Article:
Building the New Windows Experience

For years, Windows has been lambasted for what many see as an inferior user experience when compared to operating systems such as Apple's Mac OS X. But at this year's PDC, Microsoft hopes that its efforts to emphasize the user experience in Windows Vista will begin to allay those criticisms.

To help developers create better user experiences in Windows, Microsoft on Wednesday introduced the Expression family of products. The new brand includes "Acrylic," a graphics creation program for bitmap and vector graphics; "Sparkle," a 2-D and 3-D animation tool; and "Quartz" for creating advanced Web sites.

Unlike its previous efforts at building design applications, Microsoft says Expression is targeted toward the professional. The real focus at PDC 2005 appears to be on Acrylic and Sparkle, and Microsoft hopes developers will latch onto the new tools in order to make better user experiences.


And there's a reason for that, says developer Robert McLaws, a Microsoft MVP and author of LonghornBlogs. "It's not always the case, but more often than not developers are not great communicators. Building user interfaces is all about communicating intent," McLaws told BetaNews at the conference.

Instead of relying on a separate team, developers are often forced to design the external interface along with the code underneath. And the end result is often less than stellar. Expression is aimed at solving that problem, says Wayne Smith, senior European product manager for the Expression family.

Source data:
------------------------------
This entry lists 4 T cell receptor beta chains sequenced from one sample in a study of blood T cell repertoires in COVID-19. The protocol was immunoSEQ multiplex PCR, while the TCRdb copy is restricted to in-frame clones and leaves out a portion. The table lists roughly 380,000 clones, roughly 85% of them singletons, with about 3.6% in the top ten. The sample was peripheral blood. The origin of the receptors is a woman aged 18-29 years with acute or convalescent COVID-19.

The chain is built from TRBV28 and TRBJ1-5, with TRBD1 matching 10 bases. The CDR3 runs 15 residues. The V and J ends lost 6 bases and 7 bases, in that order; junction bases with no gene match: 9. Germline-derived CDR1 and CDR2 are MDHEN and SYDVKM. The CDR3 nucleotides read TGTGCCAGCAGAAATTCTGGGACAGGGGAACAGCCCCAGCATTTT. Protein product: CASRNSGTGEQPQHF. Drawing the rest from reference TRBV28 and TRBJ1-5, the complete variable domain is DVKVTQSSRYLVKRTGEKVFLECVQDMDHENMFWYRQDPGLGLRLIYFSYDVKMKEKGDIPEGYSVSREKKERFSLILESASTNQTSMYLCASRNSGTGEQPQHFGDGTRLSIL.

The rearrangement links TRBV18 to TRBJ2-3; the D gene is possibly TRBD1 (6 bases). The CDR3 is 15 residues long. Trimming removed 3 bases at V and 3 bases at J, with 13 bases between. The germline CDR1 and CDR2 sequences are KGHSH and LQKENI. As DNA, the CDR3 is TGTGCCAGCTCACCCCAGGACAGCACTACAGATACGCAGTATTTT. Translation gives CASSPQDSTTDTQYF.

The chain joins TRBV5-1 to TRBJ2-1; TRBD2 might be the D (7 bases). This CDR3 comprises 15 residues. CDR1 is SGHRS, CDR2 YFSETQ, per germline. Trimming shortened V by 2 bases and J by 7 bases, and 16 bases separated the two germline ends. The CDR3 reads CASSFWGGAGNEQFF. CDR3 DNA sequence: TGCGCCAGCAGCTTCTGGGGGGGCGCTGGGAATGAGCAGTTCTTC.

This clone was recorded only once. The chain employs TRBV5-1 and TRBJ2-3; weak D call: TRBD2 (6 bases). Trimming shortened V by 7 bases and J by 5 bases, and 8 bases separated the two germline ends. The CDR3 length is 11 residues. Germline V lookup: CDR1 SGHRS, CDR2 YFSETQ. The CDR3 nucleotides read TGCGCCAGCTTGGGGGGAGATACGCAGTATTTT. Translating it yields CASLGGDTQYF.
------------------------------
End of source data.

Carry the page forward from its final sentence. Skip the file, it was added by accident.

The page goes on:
Right now, it's just too difficult or expensive to develop a good user experience, Smith told BetaNews in an interview. "We're targeting these people we like to call des-devs. They do a little of both."

Smith said that the tools would enable developers to easily take advantage of support for vector-based graphics within Vista's Presentation Foundation, as well as to enhance the look and feel of applications running within the new operating system.

Smith also clarified that while speculation had previously placed Sparkle as a competitor to Flash, the program is "about Windows applications."

Like Flash, Sparkle does create animations and an object can be exported as a WBA file for viewing in a Web browser. But Sparkle's being angled as an interface tool and is tightly integrated with Visual Studio, even utilizing the same build mechanism for executable files, Smith explained.

Microsoft sees Expression as vital to ensuring that developers match the user experience it plans to deliver in Windows Vista. The tools draw directly upon the WinFX foundation in the operating system and simplify the creation of advanced interface elements.

"If you got no tools, [Vista's] not going to go anywhere," Smith said.

Customers play an important role in the process as well. Microsoft released a community technology preview of Acrylic earlier this year, with a follow-up CTP issued in August. Smith noted that Microsoft has dedicated employees taking feedback from message boards directly to its development teams.

CTP builds of Sparkle and Quartz will come later this year, but Microsoft has not announced a specific timeframe. Pricing and packaging specifics of the Expression family is also in flux, although Smith said the products will likely arrive close to the final launch of Windows Vista next year.

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